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‘Finally, a book that is proving very therapeutic in these difficult times… Full of doubt, fear, anger and rueful comedy, they give the lie to the idea that the Brits maintained a stiff upper lip, but it’s immensely consoling to know that our forebears sometimes thought that they were living through the end times but survived to enjoy better and brighter days.’ Jonathan Coe, The Times

‘With 34 million of us in Tier 3, these Mass Observation diaries have an added fascination: it’s impossible to read them without coming across parallels on almost every page, people’s characters revealing themselves under wartime restrictions just as they do under Covid ones.’ The Times

‘A great book – such a good read.’ Jeremy Vine

‘Brown’s book features an eclectic selection from the wartime years and is full of fascinating and sometimes surprising insights.’ Mail on Sunday

‘Moving and unexpectedly funny, it’s these words that may offer comfort.’ Woman’s Weekly

‘What extraordinary voices of Britain living through crisis! A brilliant testament to resilience.’ Anne Glenconner

‘A stirring and evocative account of life on the home front. Full of surprises that bring a fascinating perspective on the blitz spirit.’ – Deborah Cadbury, author of Chocolate Wars and Princes at War

***

Throughout the Second World War hundreds of people kept diaries of their private daily lives as part of a groundbreaking national experiment. They were warehousemen and WRENs, soldiers and farmhands, housewives and journalists, united only by a desire to record the history they were living through.

For decades their words have been held in the Mass-Observation Archive, a time capsule of ordinary voices that might otherwise have been forgotten. These voices tell the human story behind the iconic events of those six years, of the individuals grappling with a world turned upside down. From panic-buying and competitively digging for victory to extraordinary acts of bravery, Blitz Spirit is a remarkable collection of real wartime experiences that represent the best and worst of human nature in the face of adversity.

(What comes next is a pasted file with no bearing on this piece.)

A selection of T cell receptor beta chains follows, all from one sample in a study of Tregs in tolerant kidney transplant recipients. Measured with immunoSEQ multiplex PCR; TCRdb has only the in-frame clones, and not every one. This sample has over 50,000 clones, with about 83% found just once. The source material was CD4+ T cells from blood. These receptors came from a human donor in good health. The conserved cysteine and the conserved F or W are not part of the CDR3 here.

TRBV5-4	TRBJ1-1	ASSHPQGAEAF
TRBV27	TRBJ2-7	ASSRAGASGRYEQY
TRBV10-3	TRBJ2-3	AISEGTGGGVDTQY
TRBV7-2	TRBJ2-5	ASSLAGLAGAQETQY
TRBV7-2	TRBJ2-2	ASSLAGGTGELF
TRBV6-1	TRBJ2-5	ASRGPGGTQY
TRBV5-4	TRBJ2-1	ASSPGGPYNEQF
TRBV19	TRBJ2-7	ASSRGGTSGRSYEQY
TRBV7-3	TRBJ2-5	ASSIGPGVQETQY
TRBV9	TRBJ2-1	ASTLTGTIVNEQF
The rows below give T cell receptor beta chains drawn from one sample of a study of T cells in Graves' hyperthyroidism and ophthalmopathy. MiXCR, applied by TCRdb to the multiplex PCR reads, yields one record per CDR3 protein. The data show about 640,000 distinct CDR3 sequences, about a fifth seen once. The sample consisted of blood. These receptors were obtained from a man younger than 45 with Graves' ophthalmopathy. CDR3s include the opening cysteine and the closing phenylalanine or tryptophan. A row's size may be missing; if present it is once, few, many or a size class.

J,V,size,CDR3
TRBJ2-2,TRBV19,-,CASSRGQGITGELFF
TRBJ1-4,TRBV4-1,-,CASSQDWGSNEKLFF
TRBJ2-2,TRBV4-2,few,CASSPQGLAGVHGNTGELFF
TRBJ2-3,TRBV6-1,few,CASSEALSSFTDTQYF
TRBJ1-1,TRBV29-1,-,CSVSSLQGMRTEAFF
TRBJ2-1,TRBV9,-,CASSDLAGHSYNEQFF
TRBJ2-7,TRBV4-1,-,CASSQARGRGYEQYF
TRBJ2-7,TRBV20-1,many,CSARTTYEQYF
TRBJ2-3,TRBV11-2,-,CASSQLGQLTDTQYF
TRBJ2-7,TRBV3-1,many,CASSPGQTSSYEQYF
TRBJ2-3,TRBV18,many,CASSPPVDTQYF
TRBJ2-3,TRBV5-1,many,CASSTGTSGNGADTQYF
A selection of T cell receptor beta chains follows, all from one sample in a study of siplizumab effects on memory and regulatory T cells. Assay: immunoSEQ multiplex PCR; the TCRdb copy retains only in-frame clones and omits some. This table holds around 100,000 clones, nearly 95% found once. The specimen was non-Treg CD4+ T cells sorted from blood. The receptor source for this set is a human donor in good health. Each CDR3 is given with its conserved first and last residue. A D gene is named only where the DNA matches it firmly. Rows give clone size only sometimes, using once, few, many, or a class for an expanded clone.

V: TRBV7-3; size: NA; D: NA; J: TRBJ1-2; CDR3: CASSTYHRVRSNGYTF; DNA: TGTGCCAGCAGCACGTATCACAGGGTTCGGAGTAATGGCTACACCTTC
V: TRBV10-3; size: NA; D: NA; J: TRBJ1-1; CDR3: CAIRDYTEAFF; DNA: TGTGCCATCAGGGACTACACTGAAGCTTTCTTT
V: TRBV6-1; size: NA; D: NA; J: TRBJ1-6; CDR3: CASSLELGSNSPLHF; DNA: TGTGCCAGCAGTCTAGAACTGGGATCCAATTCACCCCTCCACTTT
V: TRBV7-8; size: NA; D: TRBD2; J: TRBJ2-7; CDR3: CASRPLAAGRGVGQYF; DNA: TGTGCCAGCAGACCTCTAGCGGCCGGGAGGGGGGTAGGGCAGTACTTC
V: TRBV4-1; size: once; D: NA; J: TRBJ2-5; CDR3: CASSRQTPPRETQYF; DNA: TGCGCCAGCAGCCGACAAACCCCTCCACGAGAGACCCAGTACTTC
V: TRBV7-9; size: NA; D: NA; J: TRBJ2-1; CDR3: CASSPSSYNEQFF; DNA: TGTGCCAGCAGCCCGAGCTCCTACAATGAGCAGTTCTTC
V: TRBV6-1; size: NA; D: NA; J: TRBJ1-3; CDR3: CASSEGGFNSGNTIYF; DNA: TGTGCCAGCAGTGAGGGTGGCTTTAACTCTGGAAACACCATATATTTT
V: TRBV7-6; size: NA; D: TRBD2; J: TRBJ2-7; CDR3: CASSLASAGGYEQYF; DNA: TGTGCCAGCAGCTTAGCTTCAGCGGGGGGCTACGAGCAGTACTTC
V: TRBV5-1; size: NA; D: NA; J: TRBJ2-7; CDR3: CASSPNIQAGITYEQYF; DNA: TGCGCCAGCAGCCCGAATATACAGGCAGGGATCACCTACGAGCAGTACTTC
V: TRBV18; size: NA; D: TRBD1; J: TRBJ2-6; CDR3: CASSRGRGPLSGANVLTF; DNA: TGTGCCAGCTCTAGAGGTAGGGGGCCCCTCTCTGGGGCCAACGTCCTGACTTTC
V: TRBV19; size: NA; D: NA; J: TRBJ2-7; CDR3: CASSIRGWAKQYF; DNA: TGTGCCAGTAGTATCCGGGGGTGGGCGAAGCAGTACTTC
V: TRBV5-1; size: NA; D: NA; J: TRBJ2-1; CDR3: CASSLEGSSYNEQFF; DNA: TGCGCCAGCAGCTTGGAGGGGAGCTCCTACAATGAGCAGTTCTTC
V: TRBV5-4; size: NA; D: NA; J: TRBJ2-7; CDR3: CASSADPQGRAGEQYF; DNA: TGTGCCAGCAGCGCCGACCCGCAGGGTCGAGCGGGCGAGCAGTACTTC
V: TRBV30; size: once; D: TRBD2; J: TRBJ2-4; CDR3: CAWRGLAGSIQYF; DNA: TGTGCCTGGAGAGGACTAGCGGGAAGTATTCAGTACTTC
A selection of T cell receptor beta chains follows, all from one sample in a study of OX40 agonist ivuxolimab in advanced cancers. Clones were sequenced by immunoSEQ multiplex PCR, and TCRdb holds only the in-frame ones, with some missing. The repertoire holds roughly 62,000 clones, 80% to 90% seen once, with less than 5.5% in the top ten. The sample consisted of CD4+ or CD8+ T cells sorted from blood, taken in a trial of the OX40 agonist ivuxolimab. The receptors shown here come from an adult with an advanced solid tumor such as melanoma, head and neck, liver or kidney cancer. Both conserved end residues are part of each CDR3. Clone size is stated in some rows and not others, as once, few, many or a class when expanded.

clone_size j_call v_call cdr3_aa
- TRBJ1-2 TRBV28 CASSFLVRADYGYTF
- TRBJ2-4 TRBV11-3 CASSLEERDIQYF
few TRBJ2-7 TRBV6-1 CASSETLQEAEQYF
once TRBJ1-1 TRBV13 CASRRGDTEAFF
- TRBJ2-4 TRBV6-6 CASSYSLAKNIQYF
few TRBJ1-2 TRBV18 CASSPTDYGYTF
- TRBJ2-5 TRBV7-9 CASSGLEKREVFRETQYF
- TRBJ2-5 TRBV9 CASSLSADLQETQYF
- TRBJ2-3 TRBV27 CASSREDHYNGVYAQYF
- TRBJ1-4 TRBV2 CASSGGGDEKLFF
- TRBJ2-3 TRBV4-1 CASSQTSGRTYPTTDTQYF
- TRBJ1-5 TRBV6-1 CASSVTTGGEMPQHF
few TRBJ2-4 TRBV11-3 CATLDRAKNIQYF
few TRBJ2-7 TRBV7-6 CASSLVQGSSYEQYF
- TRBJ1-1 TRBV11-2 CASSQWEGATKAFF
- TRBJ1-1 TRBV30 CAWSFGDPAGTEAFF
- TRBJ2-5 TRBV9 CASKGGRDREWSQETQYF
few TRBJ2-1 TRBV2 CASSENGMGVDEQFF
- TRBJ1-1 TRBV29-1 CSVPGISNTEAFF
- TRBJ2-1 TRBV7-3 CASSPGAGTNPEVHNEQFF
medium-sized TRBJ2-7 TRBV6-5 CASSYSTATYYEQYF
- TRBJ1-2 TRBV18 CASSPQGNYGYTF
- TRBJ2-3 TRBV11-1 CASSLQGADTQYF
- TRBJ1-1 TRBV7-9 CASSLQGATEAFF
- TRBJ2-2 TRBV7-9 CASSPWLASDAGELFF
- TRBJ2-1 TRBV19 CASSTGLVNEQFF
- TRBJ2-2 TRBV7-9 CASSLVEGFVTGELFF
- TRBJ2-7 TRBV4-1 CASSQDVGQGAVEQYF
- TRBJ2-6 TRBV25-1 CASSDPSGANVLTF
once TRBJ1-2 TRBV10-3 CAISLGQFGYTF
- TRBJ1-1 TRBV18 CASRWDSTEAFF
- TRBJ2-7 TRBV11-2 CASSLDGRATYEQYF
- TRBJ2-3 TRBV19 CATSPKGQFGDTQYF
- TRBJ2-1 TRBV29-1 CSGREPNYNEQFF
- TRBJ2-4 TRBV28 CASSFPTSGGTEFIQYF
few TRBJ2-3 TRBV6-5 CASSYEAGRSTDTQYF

Resonant, darkly funny and deeply moving, this new collection will reveal what it was like to live through a crisis of unprecedented proportions. A cacophony of hope, cynicism and resilience, Blitz Spirit celebrates ordinary lives – however small – and shines a light on the people we were, and the people we are now.

Reviews

A priceless collation and an insight like nothing else. Never more timely or poignant, these writers have no time for clichés or platitudes, only an urgency to tell it like it is. Humour, despair, confusion, hope - humanity laid bare, unique and universal.
Simon Garfield, Editor of Our Hidden Lives and We Are at War
What happened, when did it happen, why did it happen - are all questions historians deal with daily as they look backwards at events. But the glory of the Mass Observation archive is that the writers are looking forward. Is Churchill a hero or a villain? Are the Germans capable of bombing London? And who is that woman - or is it a man? - being propositioned in the blackout? The Mass Observation diarists record it all as they see it, and history is made anew in front of our eyes.
Judith Flanders, author of The Making of Home
Brown's book features an eclectic selection from the wartime years and is full of fascinating and sometimes surprising insights.
Mail on Sunday
A brilliant new compendium of extracts from wartime diaries.
The Paris Review
In September 1944, looking back on the previous five years, a laboratory technician from Potters Bar declares that his "main feeling is one of awe at the huge panorama of events which we have lived through". Brown has cleverly captured exactly this in this delightful book, and the result is a tonic.
Lucy Scholes, The Telegraph
One for the Christmas gift list.
NFOP Magazine
Makes for very entertaining reading.
My Weekly
Finally, a book that is proving very therapeutic in these difficult times. Blitz Spirit, compiled by Becky Brown, is a lovingly assembled collage of extracts from Mass Observation diaries written during the Second World War. Full of doubt, fear, anger and rueful comedy, they give the lie to the idea that the Brits maintained a stiff upper lip, but it's immensely consoling to know that our forebears sometimes thought that they were living through the end times but survived to enjoy better and brighter days.
Jonathan Coe, The Times